by R.T. Smith

It was in the Moon When the Cherries Turn Black.

We cut birch saplings,

packed our tipis on travois

and followed the Bison Wind to the banks of the Rosebud.

But that was not a good year.

The Arapahoes we called Blue Clouds

attacked our hunting parties under the Bitten Moon,

and the leaves fled early.

In that hungry winter some say the snow reached

the ponies’ withers. The elk were hard

to find, and many of our people forgot

to slit bone masks and went snowblind.

Some of the bands got lost for a while. Some died.

I think it was that winter when a medicine man

named Creeping came among us, curing

the snowblinds. He packed snow across their eyes

and sang the song from his dream.

Then he would blow on the backs of their heads

and sing hey hey hey hey, and they would see.

It was about the dragonfly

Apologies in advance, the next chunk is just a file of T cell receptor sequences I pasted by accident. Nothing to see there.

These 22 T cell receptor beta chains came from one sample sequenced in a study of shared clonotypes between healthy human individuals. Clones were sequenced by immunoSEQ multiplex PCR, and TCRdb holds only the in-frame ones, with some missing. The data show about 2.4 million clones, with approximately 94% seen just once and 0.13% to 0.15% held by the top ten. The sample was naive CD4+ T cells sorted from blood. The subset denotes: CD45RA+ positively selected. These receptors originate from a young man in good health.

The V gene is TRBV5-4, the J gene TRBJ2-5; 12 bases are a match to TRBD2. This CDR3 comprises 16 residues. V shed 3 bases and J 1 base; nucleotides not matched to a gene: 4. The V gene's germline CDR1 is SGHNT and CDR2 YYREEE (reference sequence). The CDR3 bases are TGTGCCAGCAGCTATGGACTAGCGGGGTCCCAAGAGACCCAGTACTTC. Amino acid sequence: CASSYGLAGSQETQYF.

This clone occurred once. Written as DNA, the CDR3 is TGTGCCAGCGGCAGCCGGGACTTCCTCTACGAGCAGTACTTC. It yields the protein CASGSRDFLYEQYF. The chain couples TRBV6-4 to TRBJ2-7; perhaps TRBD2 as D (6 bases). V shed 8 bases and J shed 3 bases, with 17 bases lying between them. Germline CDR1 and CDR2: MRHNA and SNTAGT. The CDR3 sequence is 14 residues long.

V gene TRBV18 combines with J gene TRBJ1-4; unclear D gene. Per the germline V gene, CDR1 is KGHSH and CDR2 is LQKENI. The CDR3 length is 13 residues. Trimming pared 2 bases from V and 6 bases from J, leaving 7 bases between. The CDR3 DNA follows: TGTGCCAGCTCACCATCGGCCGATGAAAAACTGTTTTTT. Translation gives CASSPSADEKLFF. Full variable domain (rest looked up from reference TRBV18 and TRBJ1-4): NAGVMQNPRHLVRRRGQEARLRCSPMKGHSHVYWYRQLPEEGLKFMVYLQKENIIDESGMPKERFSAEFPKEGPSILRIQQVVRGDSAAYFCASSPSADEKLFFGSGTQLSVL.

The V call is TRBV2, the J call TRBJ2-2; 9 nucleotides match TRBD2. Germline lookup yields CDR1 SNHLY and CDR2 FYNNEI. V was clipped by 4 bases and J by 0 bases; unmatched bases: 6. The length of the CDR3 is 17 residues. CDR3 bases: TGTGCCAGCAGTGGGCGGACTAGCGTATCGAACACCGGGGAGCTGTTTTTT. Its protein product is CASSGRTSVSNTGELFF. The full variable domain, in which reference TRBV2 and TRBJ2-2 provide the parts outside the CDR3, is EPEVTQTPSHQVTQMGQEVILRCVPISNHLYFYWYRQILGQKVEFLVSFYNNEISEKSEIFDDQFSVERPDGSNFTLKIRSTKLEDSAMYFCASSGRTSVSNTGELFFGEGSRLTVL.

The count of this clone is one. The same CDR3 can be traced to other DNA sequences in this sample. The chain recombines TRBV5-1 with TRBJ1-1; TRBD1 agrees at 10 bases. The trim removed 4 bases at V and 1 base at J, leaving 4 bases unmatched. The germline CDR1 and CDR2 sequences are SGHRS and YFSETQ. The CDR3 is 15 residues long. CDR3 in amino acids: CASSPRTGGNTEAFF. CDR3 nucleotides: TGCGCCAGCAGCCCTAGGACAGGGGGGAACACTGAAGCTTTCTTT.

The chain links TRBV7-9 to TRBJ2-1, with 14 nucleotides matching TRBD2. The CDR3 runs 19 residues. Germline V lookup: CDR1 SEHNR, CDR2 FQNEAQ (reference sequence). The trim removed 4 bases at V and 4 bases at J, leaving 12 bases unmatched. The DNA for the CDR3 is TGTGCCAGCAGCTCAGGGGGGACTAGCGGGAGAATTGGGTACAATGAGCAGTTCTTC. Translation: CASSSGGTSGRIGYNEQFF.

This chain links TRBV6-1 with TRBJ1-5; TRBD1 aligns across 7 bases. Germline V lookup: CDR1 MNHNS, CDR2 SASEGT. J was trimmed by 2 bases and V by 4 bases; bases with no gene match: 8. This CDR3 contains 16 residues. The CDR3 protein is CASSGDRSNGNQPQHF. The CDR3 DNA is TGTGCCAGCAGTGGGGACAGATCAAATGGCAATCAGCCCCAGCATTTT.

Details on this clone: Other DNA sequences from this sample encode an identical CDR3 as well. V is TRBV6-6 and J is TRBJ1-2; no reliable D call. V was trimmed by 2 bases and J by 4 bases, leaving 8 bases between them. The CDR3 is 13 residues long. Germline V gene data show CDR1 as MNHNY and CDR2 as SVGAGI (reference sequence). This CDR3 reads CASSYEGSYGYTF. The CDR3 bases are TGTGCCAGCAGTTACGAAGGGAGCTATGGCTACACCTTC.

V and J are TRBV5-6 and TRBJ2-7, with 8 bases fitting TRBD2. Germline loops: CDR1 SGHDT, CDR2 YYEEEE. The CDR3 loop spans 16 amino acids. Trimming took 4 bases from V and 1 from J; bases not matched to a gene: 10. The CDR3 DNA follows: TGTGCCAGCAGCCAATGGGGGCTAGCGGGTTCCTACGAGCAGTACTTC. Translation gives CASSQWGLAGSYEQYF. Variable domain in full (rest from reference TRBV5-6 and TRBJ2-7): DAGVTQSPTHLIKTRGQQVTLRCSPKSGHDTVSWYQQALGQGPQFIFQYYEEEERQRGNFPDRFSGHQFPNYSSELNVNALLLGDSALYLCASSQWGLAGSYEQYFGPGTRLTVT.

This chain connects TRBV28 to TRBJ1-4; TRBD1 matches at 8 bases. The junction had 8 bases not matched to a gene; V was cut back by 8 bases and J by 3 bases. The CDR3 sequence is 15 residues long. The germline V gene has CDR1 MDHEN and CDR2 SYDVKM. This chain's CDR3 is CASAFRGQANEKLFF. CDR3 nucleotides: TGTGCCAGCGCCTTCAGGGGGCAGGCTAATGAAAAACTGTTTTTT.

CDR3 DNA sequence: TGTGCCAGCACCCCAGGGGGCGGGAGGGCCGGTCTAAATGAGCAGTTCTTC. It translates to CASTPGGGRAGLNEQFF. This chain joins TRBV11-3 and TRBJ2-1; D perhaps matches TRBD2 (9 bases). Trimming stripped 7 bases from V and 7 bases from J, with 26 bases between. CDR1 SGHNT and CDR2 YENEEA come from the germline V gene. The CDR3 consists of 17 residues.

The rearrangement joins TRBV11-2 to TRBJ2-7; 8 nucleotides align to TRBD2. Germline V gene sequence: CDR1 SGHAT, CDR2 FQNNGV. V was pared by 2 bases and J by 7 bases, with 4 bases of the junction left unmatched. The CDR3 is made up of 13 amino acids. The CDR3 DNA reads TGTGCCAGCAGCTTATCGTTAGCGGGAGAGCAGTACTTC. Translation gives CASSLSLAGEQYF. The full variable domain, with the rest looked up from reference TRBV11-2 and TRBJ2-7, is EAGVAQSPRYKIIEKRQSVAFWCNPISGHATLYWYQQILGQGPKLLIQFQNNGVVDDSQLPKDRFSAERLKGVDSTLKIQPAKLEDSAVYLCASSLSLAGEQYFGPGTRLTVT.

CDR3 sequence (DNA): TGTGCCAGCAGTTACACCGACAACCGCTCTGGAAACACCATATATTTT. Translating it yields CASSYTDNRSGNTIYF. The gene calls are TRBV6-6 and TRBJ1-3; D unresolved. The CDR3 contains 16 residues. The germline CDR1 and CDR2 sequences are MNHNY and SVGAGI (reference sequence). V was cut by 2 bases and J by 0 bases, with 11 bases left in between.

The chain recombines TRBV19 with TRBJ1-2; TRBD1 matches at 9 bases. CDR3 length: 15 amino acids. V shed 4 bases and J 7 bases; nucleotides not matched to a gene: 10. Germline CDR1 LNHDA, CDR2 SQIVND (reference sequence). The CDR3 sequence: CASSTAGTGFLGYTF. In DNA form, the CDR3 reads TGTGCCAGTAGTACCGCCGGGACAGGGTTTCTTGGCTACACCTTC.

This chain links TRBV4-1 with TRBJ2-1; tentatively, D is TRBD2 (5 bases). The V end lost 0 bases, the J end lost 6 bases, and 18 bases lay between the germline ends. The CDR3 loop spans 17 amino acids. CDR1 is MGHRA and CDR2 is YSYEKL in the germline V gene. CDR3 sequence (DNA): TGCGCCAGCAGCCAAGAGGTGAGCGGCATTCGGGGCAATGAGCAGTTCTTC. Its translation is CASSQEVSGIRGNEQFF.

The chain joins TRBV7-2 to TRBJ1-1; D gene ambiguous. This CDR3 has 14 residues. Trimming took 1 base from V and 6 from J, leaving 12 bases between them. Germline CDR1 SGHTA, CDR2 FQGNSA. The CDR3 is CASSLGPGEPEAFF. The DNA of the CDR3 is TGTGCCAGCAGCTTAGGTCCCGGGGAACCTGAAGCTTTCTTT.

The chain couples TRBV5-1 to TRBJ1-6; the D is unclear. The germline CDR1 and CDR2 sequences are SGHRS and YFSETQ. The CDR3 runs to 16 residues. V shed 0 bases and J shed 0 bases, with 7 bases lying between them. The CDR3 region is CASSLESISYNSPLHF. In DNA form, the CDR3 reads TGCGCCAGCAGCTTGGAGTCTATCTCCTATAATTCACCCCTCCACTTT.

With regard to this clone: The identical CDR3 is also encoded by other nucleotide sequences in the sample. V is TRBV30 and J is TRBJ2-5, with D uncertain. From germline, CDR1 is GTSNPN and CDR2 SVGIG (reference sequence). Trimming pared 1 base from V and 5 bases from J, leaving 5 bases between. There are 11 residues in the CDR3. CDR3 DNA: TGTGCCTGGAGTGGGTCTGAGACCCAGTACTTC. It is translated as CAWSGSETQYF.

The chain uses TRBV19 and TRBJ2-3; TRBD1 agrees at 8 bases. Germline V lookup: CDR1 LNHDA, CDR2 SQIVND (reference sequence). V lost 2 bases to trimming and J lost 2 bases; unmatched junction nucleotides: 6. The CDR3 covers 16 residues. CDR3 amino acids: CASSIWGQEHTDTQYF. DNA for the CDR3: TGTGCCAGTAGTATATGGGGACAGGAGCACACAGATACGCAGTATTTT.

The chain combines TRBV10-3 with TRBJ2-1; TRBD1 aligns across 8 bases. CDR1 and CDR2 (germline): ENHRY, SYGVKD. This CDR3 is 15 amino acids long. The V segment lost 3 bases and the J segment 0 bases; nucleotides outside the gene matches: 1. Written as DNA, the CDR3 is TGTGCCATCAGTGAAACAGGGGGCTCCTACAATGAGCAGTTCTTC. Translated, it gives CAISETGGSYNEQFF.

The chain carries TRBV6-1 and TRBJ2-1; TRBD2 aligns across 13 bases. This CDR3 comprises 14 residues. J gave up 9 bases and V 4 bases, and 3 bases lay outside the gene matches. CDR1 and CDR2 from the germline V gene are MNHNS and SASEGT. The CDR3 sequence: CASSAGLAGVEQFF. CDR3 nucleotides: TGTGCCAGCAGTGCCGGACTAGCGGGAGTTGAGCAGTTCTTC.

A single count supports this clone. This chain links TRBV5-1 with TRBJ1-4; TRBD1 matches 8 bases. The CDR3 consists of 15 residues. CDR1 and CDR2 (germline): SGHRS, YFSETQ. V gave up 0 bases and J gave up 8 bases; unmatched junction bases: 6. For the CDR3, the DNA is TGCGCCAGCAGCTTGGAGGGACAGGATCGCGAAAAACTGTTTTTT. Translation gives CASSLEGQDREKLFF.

whose wings wear eyes that he sang,

for that was where he claimed his power lay.

We also spoke to the snow of dragonflies,

and soon the deep patches melted

and the hunters brought us fresh meat.

Creeping left one night on a pony drag.

Some say he was a man of much craziness,

and I thought so too, but the next summer

I had my vision of giants slanting down like arrows

from clouds. They sang the song of the elk

speaking with the sacred voice.

The next year was the good year.

A song was singing me. 


“What Black Elk Said” is found in SPLIT THE LARK: Selected Poems by R. T. Smith, available on

 Image: “Dragonflies Moon” by Borealnz, ALL RIGHTS RESERVED